I planted a jumbled mass of long-blooming, waterwise perennials to hide a giant boulder that sat like a sore thumb in the middle of my front yard.
Catmint, Wild Roses, Jupiter's Beard and goofy birdhouses give this joint some much-needed personality.
Hot pink Painted Daisies and heirloom Bearded Iris fill in the blanks.
Lots of textures that glow in the evening sun.
Like most things in my life... very little rhyme or reason went into this design. I basically planted every one of my favorite flowers!

They say it takes 10 years to grow a garden but I don't know if that's true. The Big Rock Garden is celebrating her first birthday. I planted most of this 45 foot by 25 foot garden last July.

Peppermint Phlox grabs every one's attention.

Fuschia Pincushion Flowers keep her company.

And, last but definitely not least ~ one ultra-stubborn Azalea is preparing to bloom. Azaleas don't grow here. Or, so they say.

I won't tell, if you don't.

Big Rock Garden Plant List:
Barberry, Blanket Flowers, Butterfly Bushes, Catmints, Chokecherries, Coneflowers, Coreopsis, Geraniums, Geums, Hollyhocks, Honeysuckles, Jupiter's Beard, Lavender, Milkweed, Oregano, Penstamons, Phlox, Potentillas, Primrose, Rose Campion, Sage, Salvia, Scabiosas, Spirea, Sunflowers, Torch Lily, Weigela, Yarrow.

Saturday, July 05, 2008

New Lease on Life

It worked.
This Peony could be older than me. And, that's pretty darn old for a flower.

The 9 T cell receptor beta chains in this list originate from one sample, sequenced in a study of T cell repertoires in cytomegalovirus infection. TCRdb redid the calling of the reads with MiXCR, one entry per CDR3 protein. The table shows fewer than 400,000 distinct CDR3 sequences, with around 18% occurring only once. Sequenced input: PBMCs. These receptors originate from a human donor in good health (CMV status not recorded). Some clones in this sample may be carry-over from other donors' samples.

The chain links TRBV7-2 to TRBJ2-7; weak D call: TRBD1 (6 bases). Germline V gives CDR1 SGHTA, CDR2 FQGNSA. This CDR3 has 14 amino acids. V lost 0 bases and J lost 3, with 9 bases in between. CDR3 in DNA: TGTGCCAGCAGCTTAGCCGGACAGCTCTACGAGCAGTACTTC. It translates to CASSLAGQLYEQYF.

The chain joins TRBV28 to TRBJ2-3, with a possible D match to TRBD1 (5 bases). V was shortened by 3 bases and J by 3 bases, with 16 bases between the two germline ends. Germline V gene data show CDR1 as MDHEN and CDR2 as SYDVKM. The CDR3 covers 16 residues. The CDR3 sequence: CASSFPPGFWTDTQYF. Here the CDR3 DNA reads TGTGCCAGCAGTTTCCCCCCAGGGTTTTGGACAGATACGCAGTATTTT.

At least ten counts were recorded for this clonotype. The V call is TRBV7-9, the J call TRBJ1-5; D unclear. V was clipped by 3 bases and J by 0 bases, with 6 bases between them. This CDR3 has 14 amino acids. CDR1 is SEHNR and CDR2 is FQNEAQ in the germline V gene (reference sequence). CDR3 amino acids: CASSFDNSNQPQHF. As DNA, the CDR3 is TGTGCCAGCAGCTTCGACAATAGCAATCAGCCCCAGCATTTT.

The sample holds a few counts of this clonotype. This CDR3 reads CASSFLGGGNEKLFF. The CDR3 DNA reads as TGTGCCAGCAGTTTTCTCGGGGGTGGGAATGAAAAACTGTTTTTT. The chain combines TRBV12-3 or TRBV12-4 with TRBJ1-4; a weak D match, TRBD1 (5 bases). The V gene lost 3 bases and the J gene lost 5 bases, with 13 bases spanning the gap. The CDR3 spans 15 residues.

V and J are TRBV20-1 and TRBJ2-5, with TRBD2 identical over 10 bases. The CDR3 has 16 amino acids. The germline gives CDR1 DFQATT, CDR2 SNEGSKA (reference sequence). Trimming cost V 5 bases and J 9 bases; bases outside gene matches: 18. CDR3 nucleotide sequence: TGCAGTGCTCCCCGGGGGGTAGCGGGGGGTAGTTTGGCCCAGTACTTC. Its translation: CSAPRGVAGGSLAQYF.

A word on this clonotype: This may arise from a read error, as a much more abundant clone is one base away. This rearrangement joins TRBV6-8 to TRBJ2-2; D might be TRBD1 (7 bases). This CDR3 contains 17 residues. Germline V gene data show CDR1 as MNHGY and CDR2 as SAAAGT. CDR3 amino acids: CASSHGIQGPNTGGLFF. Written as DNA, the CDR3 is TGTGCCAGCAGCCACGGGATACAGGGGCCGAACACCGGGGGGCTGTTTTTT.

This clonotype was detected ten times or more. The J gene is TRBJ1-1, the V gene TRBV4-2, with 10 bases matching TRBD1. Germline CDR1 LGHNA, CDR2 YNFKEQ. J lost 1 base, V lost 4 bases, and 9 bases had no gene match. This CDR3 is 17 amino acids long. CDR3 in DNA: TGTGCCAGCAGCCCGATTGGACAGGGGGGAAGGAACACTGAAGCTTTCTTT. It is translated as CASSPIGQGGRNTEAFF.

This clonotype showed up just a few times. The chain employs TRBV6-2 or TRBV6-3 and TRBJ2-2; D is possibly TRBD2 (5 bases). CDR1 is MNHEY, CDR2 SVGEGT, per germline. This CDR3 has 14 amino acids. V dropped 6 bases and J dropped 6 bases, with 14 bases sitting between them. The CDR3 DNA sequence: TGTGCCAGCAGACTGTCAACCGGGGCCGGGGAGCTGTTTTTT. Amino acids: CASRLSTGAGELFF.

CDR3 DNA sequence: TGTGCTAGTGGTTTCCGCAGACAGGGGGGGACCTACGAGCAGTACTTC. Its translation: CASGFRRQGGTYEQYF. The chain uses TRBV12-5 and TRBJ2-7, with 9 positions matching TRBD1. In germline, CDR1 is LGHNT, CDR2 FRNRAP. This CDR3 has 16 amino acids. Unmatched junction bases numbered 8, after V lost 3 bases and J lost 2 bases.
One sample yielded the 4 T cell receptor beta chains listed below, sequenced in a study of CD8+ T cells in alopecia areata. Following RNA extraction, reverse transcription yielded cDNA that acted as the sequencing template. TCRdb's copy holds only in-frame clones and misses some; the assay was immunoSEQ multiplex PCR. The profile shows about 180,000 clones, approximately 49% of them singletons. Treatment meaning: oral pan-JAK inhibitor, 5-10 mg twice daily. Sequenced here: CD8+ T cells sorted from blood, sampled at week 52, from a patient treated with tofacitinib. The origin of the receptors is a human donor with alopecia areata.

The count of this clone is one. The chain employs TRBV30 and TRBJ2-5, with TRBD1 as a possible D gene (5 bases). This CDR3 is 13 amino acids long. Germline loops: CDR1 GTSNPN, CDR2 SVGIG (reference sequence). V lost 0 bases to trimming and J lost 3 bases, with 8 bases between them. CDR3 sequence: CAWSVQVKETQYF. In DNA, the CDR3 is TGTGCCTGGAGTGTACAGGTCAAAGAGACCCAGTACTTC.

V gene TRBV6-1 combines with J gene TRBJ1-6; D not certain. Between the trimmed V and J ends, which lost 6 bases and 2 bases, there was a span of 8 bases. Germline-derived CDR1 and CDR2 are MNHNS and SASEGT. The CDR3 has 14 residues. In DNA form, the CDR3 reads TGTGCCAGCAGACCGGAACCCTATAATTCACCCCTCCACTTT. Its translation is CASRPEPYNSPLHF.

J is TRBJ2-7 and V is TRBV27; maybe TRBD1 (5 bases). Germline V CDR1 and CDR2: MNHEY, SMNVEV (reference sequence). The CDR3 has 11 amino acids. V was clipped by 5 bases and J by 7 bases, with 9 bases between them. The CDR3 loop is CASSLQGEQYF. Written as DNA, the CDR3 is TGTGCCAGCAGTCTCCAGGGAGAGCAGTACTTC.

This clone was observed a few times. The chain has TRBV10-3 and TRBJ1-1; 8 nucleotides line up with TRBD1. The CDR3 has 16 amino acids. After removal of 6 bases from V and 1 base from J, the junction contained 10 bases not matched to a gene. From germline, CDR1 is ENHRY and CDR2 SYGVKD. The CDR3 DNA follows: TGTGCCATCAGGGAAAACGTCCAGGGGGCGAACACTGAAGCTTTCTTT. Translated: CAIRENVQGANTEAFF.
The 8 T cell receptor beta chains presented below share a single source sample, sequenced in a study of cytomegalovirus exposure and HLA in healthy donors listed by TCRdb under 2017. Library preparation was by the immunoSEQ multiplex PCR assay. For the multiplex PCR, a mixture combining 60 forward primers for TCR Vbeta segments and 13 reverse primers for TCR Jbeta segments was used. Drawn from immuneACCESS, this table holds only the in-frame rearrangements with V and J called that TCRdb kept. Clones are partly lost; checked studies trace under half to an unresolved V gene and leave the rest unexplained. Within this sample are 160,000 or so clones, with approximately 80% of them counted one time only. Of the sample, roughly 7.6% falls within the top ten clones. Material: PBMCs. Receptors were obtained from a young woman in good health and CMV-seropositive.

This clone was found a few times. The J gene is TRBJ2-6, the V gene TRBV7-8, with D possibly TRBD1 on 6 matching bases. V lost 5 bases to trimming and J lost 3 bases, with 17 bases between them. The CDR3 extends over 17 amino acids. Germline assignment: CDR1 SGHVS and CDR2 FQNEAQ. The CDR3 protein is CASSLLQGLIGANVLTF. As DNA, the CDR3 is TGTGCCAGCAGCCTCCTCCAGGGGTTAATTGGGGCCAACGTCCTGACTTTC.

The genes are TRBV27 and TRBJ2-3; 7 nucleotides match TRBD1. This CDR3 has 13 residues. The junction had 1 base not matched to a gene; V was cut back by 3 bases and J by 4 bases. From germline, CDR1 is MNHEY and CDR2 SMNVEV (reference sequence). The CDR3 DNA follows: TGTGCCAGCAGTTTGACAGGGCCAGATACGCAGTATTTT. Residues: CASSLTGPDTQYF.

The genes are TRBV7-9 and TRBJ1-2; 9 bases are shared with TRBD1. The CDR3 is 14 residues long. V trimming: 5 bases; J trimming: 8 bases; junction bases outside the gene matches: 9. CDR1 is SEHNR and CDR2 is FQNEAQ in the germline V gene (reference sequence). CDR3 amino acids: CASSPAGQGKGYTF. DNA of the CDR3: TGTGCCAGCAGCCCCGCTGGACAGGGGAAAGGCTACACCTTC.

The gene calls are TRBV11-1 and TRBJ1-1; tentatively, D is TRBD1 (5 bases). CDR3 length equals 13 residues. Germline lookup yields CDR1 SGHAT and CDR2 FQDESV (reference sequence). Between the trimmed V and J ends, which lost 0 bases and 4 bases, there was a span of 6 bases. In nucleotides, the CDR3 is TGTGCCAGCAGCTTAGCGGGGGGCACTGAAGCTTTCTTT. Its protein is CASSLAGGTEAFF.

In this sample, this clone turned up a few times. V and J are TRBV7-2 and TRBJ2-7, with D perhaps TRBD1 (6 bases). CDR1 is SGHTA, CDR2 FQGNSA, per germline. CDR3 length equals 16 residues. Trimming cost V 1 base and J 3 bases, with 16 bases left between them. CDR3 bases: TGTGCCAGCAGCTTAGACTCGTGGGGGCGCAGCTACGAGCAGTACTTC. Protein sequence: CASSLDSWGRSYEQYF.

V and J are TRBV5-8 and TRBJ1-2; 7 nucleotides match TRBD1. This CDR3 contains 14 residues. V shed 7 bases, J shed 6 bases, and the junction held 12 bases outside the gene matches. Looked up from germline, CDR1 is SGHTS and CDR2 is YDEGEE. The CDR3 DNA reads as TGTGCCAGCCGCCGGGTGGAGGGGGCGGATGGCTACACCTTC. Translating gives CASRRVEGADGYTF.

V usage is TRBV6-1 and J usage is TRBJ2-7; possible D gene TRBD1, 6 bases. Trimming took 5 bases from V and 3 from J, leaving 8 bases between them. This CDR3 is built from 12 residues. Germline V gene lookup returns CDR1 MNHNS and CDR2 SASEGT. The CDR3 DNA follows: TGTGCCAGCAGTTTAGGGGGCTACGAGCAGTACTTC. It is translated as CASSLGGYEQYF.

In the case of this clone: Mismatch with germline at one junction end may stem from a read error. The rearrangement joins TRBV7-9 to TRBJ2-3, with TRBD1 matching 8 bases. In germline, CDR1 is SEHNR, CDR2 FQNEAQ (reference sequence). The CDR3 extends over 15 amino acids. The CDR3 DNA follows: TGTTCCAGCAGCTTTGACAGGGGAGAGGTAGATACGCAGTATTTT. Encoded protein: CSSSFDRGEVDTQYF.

It being 4th of July and all, I dragged myself out of bed extra early, grabbed a much-needed cup of coffee and headed outdoors to inspect the flowers.

That's when I saw her.

One bright, beautiful, perfect in every way, fuschia Peony blossom peeking out from behind the Columbines.

I couldn't believe it. This is my Mother's Peony! These pretty flowers graced our backyard garden as far back as I can remember.

My Mother passed away two years ago. Toward the end of that difficult time, I wandered into her garden and realized how completely I'd let her down. It hadn't occurred to me, not even once, to go out there and water her flowers. So, when I left that home for the last time, I took her Peonies with me.

Sometimes we plant and hope for the best. Other times we tackle our flower beds so absentmindedly that we can't recall what's growing where.